I wrote a post a few months ago stating, in short, that a dedicated social network may be worthwhile if your candidate, cause, company, profession, sector etc. is fairly unique and has a very dedicated band of followers looking to engage and/or be mobilised: “If you’re interested in something that can really get lots of people fired up (politics, saving wildlife, football) or, say, represent a very active political group or faction, then your own social network could work, if executed and promoted well.” I cited Barack Obama supporters and US firefighters as good examples of groups that wanted and made use of their own networks.
This all still rings true, but a few posts on Beth’s Blog have given me food for thought (see here and here.) To the list of people who would most likely make use of a good social network of their own, I’d add people who are dealing with a personal or family issue of a sensitive nature, say a medical condition or tragedy of sorts. They are likely to be very eager to communicate and engage with others who are facing similar experiences, as I can imagine that it must provide people with some semblance of comfort to interact with others out there who know exactly what they are going through. And to do so on a dedicated platform is more appropriate than, say, a Facebook Group, as it allows users to have the sense of privacy they’d likely demand when dealing with issues of a sensitive nature.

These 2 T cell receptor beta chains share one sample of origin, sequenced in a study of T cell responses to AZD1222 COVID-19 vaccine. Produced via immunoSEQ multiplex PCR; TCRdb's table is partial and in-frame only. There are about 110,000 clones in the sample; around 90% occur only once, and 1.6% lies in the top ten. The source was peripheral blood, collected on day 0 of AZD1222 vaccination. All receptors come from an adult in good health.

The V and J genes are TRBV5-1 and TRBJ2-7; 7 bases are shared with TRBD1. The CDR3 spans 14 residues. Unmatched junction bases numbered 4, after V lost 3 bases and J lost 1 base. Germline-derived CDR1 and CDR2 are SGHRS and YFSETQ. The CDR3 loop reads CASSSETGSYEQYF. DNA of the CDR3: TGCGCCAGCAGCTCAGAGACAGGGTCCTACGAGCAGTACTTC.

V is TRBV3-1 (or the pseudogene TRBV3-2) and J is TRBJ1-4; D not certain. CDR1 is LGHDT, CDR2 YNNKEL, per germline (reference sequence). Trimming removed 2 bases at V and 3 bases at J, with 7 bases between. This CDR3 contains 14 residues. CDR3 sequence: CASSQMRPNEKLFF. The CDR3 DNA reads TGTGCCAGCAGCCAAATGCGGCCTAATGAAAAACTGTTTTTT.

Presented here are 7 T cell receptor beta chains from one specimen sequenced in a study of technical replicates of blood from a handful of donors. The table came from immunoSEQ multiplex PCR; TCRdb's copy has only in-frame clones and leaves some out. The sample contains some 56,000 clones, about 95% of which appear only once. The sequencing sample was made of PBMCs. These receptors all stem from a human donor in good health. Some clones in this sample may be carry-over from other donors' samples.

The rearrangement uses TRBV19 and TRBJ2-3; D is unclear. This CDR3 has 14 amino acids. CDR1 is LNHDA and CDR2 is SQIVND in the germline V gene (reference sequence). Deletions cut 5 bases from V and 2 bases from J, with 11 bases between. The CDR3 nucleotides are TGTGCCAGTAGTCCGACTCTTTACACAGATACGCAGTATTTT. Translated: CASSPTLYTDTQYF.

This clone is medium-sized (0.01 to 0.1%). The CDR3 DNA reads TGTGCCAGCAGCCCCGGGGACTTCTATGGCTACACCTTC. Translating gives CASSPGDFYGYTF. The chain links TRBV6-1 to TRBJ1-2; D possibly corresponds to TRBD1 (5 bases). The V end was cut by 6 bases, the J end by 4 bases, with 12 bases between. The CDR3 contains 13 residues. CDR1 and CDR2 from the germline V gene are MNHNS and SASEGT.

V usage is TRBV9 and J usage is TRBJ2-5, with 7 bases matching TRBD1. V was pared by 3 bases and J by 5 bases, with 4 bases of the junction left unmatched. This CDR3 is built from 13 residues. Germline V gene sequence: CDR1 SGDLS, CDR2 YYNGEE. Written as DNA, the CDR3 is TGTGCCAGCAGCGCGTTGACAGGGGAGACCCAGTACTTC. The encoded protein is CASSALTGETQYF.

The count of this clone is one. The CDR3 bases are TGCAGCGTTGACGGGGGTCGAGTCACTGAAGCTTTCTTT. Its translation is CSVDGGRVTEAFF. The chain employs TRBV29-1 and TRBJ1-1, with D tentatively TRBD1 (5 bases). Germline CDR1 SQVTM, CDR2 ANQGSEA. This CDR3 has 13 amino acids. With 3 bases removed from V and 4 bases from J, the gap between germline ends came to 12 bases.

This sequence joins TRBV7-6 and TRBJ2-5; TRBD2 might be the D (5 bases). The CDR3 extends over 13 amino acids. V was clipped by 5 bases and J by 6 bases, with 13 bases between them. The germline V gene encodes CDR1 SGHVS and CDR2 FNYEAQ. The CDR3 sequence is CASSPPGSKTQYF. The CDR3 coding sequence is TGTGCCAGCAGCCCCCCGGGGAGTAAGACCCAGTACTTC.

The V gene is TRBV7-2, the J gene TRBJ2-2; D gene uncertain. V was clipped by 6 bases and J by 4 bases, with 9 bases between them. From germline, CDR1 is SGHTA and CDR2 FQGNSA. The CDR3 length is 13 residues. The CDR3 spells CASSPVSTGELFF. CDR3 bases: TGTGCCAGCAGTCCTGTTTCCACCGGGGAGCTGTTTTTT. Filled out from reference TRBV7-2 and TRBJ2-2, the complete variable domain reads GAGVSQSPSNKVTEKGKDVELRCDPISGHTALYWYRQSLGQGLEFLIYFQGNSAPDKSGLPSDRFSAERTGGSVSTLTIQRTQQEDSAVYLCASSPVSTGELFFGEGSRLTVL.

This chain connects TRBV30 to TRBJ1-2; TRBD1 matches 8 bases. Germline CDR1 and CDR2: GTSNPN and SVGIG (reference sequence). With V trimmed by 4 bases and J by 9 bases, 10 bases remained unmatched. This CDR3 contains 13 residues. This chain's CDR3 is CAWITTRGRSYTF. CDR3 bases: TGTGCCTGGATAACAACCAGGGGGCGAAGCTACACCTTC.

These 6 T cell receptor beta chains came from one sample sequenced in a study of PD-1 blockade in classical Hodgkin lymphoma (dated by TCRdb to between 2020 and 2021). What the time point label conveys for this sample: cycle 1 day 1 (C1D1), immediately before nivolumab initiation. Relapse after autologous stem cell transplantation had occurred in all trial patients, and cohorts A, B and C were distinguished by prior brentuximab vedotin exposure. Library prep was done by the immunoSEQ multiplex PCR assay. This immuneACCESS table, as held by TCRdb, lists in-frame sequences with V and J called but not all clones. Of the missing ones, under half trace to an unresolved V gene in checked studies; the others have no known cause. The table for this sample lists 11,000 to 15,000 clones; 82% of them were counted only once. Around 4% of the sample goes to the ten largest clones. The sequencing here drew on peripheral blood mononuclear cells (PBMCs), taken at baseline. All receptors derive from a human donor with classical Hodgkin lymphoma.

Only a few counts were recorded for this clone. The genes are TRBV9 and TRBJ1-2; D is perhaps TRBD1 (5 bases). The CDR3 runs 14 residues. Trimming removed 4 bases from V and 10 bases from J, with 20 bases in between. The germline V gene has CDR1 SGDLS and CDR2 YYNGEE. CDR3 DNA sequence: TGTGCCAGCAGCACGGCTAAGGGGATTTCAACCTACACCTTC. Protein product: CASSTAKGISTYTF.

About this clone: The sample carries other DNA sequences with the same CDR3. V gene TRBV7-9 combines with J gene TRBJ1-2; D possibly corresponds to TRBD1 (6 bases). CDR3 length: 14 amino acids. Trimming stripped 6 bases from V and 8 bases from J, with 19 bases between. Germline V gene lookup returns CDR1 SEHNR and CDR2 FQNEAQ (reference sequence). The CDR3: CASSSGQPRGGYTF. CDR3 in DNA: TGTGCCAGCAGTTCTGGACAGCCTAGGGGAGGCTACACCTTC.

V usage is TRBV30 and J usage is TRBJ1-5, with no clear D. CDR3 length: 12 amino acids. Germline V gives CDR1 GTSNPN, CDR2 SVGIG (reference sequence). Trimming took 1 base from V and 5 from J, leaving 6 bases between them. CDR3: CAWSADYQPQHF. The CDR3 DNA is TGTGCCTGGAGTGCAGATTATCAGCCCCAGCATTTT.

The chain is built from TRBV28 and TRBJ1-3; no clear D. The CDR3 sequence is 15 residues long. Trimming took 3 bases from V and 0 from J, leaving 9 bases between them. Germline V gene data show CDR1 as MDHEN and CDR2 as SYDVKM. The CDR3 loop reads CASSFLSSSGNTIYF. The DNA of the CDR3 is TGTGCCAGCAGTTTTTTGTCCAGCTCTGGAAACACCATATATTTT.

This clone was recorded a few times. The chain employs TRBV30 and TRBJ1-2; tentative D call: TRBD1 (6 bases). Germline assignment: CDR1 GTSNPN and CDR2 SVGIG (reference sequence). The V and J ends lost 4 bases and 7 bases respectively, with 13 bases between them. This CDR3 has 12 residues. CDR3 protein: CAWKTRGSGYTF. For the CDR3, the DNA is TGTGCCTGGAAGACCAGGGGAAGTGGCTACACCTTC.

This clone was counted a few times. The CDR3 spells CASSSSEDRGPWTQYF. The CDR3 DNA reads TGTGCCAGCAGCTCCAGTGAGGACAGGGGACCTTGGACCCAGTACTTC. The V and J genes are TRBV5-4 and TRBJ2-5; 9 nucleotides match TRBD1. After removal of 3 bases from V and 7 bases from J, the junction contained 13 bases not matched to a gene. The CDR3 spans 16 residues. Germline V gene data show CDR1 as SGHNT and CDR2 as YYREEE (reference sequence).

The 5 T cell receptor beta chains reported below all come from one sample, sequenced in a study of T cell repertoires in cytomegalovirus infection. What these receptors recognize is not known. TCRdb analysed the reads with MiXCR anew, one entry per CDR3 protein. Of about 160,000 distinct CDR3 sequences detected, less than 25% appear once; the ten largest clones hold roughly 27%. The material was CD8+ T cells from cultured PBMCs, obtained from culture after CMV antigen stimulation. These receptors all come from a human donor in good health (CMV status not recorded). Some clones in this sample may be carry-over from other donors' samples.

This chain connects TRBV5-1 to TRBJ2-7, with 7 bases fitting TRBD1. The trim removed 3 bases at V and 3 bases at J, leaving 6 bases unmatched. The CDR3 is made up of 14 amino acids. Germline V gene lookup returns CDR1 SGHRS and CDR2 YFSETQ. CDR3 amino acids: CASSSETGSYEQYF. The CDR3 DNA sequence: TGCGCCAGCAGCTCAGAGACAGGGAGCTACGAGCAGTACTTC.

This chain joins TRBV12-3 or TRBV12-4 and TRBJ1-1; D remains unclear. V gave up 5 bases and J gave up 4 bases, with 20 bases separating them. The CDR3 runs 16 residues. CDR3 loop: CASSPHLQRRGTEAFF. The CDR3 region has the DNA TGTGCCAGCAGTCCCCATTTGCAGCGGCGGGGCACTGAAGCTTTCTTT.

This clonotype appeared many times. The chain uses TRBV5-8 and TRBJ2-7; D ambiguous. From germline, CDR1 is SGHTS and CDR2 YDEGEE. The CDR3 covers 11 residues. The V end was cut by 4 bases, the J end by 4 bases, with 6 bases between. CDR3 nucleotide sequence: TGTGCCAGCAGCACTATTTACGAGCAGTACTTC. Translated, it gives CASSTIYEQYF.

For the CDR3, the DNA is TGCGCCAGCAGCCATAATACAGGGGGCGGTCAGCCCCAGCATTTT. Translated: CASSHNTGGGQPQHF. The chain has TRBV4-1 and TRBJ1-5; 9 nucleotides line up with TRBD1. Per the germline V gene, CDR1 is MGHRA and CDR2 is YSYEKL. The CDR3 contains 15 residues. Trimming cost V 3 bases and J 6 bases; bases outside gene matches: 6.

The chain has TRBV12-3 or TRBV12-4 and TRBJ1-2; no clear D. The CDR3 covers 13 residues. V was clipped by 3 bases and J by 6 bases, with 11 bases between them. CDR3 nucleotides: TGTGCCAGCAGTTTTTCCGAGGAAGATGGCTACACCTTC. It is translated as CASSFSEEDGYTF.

Under no circumstances am I suggesting that marketers should try tap into this market, although pharmaceutical companies could perhaps have a say – as long as they don’t blatantly plug their products. It’s probably an area best left to government agencies and especially non-profits (again, I’d refer to Beth’s blog as a good source for further material on this.)